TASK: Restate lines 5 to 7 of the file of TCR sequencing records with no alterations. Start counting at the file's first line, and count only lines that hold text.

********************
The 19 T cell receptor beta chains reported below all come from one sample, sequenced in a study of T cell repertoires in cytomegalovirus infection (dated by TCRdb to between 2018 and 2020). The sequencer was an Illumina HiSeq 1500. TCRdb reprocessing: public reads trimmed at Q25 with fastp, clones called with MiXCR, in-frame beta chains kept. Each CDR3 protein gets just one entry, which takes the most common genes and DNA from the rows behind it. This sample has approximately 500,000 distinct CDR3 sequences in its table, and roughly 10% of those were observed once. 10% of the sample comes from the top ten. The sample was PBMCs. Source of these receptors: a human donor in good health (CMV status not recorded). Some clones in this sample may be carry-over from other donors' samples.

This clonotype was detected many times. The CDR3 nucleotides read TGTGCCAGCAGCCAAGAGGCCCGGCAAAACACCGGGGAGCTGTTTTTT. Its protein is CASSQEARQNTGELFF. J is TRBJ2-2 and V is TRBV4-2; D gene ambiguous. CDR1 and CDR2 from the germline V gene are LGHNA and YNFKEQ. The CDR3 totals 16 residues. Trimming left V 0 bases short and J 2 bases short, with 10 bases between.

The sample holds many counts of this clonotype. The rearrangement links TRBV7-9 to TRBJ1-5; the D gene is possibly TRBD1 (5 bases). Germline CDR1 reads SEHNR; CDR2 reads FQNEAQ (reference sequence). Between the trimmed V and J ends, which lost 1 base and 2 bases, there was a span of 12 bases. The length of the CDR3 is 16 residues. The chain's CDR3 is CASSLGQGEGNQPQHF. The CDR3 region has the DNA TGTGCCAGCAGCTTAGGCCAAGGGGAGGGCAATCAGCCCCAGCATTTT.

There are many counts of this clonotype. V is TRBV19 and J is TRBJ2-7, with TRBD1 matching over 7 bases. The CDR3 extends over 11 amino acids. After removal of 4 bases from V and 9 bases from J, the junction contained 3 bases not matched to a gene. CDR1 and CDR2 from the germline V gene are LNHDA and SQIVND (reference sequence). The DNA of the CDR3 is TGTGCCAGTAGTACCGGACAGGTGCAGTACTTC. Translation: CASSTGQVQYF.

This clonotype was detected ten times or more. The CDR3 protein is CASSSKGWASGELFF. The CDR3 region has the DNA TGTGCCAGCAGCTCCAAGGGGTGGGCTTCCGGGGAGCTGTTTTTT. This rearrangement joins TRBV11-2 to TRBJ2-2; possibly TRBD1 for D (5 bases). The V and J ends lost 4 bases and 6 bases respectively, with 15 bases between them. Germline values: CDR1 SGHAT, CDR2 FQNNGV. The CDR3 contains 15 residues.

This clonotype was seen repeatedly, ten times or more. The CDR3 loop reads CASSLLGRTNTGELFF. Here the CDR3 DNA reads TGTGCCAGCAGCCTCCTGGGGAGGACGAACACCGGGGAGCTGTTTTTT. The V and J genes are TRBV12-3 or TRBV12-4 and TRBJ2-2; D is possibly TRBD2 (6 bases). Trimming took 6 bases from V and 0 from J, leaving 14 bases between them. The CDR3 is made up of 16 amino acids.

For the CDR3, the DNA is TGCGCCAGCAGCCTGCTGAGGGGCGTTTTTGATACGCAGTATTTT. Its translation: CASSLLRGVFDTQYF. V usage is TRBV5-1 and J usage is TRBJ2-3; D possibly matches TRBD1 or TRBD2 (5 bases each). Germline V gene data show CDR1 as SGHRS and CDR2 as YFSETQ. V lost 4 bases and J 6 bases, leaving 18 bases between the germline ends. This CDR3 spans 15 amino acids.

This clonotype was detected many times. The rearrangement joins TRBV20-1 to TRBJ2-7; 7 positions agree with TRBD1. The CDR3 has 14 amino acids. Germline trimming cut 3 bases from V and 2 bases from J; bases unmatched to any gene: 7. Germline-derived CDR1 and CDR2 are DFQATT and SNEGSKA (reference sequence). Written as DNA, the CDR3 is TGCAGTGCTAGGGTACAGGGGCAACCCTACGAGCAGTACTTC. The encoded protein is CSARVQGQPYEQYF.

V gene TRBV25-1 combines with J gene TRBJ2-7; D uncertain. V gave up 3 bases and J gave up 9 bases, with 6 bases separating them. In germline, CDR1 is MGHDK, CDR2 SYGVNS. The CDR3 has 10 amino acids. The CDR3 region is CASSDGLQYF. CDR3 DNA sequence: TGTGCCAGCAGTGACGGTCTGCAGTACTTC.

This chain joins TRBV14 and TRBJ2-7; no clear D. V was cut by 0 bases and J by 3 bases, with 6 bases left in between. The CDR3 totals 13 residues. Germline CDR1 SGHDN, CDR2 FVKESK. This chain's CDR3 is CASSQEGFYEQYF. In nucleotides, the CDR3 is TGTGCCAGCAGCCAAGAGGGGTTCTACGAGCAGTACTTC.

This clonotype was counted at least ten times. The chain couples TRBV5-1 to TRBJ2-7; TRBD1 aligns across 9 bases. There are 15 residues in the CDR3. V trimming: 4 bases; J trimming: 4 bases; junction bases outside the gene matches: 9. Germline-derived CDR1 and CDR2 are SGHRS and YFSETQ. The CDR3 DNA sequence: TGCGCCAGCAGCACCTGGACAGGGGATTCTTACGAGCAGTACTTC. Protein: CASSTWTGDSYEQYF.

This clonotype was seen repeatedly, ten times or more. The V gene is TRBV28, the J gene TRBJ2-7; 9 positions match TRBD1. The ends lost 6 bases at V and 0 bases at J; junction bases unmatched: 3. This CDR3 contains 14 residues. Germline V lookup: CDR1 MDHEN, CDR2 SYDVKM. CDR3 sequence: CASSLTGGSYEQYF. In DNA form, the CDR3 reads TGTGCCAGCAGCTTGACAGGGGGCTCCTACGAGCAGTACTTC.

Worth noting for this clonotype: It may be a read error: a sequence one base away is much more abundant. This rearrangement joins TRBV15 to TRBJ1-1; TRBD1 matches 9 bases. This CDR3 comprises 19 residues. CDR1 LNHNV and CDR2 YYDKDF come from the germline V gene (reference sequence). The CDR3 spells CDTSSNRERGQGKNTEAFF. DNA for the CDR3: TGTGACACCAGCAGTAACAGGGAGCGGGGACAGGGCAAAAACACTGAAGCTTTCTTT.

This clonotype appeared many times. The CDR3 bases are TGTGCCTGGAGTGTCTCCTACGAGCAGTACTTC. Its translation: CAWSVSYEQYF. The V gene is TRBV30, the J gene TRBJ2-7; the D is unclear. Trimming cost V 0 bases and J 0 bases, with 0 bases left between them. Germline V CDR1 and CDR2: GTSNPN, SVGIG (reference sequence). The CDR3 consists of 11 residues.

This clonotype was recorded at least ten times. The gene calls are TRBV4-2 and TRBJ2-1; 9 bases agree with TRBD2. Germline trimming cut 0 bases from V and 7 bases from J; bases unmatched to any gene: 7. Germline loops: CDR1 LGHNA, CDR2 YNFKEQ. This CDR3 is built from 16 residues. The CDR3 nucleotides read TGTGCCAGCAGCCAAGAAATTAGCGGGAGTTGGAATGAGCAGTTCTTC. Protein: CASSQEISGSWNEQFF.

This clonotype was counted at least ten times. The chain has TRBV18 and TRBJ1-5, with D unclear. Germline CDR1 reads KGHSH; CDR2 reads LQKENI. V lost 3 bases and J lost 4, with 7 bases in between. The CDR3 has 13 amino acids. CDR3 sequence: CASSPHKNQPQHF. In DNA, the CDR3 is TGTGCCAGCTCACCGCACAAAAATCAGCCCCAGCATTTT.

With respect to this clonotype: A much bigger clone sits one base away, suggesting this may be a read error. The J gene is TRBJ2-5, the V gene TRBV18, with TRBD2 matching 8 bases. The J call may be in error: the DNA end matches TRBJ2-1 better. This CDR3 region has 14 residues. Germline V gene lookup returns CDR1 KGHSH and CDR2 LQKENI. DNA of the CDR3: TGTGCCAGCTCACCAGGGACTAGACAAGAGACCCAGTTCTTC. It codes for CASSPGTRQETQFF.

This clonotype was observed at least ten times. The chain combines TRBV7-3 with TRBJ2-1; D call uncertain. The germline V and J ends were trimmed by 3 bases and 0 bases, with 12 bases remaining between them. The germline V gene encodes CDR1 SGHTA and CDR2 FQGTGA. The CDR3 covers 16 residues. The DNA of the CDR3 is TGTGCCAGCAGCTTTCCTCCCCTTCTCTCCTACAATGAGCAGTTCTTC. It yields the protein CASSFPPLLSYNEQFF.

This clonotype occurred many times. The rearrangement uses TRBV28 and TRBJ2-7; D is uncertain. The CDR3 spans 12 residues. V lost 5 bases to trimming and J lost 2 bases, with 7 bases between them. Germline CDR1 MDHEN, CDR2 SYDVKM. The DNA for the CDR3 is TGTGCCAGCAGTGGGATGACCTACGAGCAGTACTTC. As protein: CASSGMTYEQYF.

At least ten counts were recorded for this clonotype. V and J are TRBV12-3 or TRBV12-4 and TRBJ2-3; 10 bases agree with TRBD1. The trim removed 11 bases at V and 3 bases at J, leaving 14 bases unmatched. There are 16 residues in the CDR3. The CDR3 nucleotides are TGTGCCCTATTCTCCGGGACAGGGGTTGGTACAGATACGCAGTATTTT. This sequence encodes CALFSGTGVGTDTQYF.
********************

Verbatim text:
This clonotype was detected ten times or more. The CDR3 protein is CASSSKGWASGELFF. The CDR3 region has the DNA TGTGCCAGCAGCTCCAAGGGGTGGGCTTCCGGGGAGCTGTTTTTT. This rearrangement joins TRBV11-2 to TRBJ2-2; possibly TRBD1 for D (5 bases). The V and J ends lost 4 bases and 6 bases respectively, with 15 bases between them. Germline values: CDR1 SGHAT, CDR2 FQNNGV. The CDR3 contains 15 residues.

This clonotype was seen repeatedly, ten times or more. The CDR3 loop reads CASSLLGRTNTGELFF. Here the CDR3 DNA reads TGTGCCAGCAGCCTCCTGGGGAGGACGAACACCGGGGAGCTGTTTTTT. The V and J genes are TRBV12-3 or TRBV12-4 and TRBJ2-2; D is possibly TRBD2 (6 bases). Trimming took 6 bases from V and 0 from J, leaving 14 bases between them. The CDR3 is made up of 16 amino acids.

For the CDR3, the DNA is TGCGCCAGCAGCCTGCTGAGGGGCGTTTTTGATACGCAGTATTTT. Its translation: CASSLLRGVFDTQYF. V usage is TRBV5-1 and J usage is TRBJ2-3; D possibly matches TRBD1 or TRBD2 (5 bases each). Germline V gene data show CDR1 as SGHRS and CDR2 as YFSETQ. V lost 4 bases and J 6 bases, leaving 18 bases between the germline ends. This CDR3 spans 15 amino acids.